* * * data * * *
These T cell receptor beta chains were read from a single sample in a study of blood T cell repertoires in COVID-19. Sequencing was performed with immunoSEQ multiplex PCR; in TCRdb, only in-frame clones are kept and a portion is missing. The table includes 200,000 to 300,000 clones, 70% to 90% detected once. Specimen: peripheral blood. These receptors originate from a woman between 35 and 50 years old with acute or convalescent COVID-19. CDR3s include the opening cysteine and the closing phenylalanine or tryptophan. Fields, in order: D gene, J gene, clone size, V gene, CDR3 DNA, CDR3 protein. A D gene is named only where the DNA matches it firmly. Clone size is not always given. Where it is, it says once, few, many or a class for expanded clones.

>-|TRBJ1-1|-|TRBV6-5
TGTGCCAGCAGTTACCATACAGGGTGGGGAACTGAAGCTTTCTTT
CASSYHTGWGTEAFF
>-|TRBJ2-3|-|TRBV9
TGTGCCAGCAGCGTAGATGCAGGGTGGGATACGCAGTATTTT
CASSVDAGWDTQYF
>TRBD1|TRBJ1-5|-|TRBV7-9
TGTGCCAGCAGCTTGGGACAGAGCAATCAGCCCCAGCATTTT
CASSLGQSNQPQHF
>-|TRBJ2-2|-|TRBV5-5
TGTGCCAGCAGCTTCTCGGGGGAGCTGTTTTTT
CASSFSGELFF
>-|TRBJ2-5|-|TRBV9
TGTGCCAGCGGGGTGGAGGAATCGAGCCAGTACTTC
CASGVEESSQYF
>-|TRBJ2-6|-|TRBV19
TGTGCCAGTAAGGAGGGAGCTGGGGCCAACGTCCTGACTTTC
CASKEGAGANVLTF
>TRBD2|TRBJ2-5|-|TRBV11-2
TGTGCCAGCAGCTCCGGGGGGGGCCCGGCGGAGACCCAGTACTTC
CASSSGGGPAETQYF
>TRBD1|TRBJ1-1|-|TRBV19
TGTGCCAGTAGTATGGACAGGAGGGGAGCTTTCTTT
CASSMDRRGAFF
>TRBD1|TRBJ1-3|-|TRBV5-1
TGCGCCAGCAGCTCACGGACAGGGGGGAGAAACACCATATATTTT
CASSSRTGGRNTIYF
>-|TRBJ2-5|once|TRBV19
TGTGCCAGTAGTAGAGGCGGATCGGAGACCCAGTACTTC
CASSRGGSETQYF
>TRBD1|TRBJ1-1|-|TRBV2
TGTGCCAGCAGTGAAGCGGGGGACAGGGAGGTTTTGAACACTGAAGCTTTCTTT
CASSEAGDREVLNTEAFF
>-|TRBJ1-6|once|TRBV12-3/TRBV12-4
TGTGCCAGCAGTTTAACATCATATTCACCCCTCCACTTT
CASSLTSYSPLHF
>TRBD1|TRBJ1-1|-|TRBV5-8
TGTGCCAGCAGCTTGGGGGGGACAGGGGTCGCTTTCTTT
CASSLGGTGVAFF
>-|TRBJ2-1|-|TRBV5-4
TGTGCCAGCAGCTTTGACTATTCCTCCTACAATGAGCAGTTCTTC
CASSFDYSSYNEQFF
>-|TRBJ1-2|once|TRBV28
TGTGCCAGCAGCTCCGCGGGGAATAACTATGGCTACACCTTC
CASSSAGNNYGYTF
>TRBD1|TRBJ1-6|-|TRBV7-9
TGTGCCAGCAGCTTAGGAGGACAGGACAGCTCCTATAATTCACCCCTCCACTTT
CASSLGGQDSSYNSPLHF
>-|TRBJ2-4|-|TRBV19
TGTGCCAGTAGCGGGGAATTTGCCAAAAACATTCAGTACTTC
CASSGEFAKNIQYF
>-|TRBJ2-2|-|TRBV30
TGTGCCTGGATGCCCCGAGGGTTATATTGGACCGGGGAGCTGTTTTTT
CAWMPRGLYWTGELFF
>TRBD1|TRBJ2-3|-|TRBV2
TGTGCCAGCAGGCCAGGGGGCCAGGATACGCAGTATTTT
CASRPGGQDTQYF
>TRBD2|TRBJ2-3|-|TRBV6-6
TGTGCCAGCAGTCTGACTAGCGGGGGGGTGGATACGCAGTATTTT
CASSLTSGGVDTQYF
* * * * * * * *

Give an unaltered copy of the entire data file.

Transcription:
These T cell receptor beta chains were read from a single sample in a study of blood T cell repertoires in COVID-19. Sequencing was performed with immunoSEQ multiplex PCR; in TCRdb, only in-frame clones are kept and a portion is missing. The table includes 200,000 to 300,000 clones, 70% to 90% detected once. Specimen: peripheral blood. These receptors originate from a woman between 35 and 50 years old with acute or convalescent COVID-19. CDR3s include the opening cysteine and the closing phenylalanine or tryptophan. Fields, in order: D gene, J gene, clone size, V gene, CDR3 DNA, CDR3 protein. A D gene is named only where the DNA matches it firmly. Clone size is not always given. Where it is, it says once, few, many or a class for expanded clones.

>-|TRBJ1-1|-|TRBV6-5
TGTGCCAGCAGTTACCATACAGGGTGGGGAACTGAAGCTTTCTTT
CASSYHTGWGTEAFF
>-|TRBJ2-3|-|TRBV9
TGTGCCAGCAGCGTAGATGCAGGGTGGGATACGCAGTATTTT
CASSVDAGWDTQYF
>TRBD1|TRBJ1-5|-|TRBV7-9
TGTGCCAGCAGCTTGGGACAGAGCAATCAGCCCCAGCATTTT
CASSLGQSNQPQHF
>-|TRBJ2-2|-|TRBV5-5
TGTGCCAGCAGCTTCTCGGGGGAGCTGTTTTTT
CASSFSGELFF
>-|TRBJ2-5|-|TRBV9
TGTGCCAGCGGGGTGGAGGAATCGAGCCAGTACTTC
CASGVEESSQYF
>-|TRBJ2-6|-|TRBV19
TGTGCCAGTAAGGAGGGAGCTGGGGCCAACGTCCTGACTTTC
CASKEGAGANVLTF
>TRBD2|TRBJ2-5|-|TRBV11-2
TGTGCCAGCAGCTCCGGGGGGGGCCCGGCGGAGACCCAGTACTTC
CASSSGGGPAETQYF
>TRBD1|TRBJ1-1|-|TRBV19
TGTGCCAGTAGTATGGACAGGAGGGGAGCTTTCTTT
CASSMDRRGAFF
>TRBD1|TRBJ1-3|-|TRBV5-1
TGCGCCAGCAGCTCACGGACAGGGGGGAGAAACACCATATATTTT
CASSSRTGGRNTIYF
>-|TRBJ2-5|once|TRBV19
TGTGCCAGTAGTAGAGGCGGATCGGAGACCCAGTACTTC
CASSRGGSETQYF
>TRBD1|TRBJ1-1|-|TRBV2
TGTGCCAGCAGTGAAGCGGGGGACAGGGAGGTTTTGAACACTGAAGCTTTCTTT
CASSEAGDREVLNTEAFF
>-|TRBJ1-6|once|TRBV12-3/TRBV12-4
TGTGCCAGCAGTTTAACATCATATTCACCCCTCCACTTT
CASSLTSYSPLHF
>TRBD1|TRBJ1-1|-|TRBV5-8
TGTGCCAGCAGCTTGGGGGGGACAGGGGTCGCTTTCTTT
CASSLGGTGVAFF
>-|TRBJ2-1|-|TRBV5-4
TGTGCCAGCAGCTTTGACTATTCCTCCTACAATGAGCAGTTCTTC
CASSFDYSSYNEQFF
>-|TRBJ1-2|once|TRBV28
TGTGCCAGCAGCTCCGCGGGGAATAACTATGGCTACACCTTC
CASSSAGNNYGYTF
>TRBD1|TRBJ1-6|-|TRBV7-9
TGTGCCAGCAGCTTAGGAGGACAGGACAGCTCCTATAATTCACCCCTCCACTTT
CASSLGGQDSSYNSPLHF
>-|TRBJ2-4|-|TRBV19
TGTGCCAGTAGCGGGGAATTTGCCAAAAACATTCAGTACTTC
CASSGEFAKNIQYF
>-|TRBJ2-2|-|TRBV30
TGTGCCTGGATGCCCCGAGGGTTATATTGGACCGGGGAGCTGTTTTTT
CAWMPRGLYWTGELFF
>TRBD1|TRBJ2-3|-|TRBV2
TGTGCCAGCAGGCCAGGGGGCCAGGATACGCAGTATTTT
CASRPGGQDTQYF
>TRBD2|TRBJ2-3|-|TRBV6-6
TGTGCCAGCAGTCTGACTAGCGGGGGGGTGGATACGCAGTATTTT
CASSLTSGGVDTQYF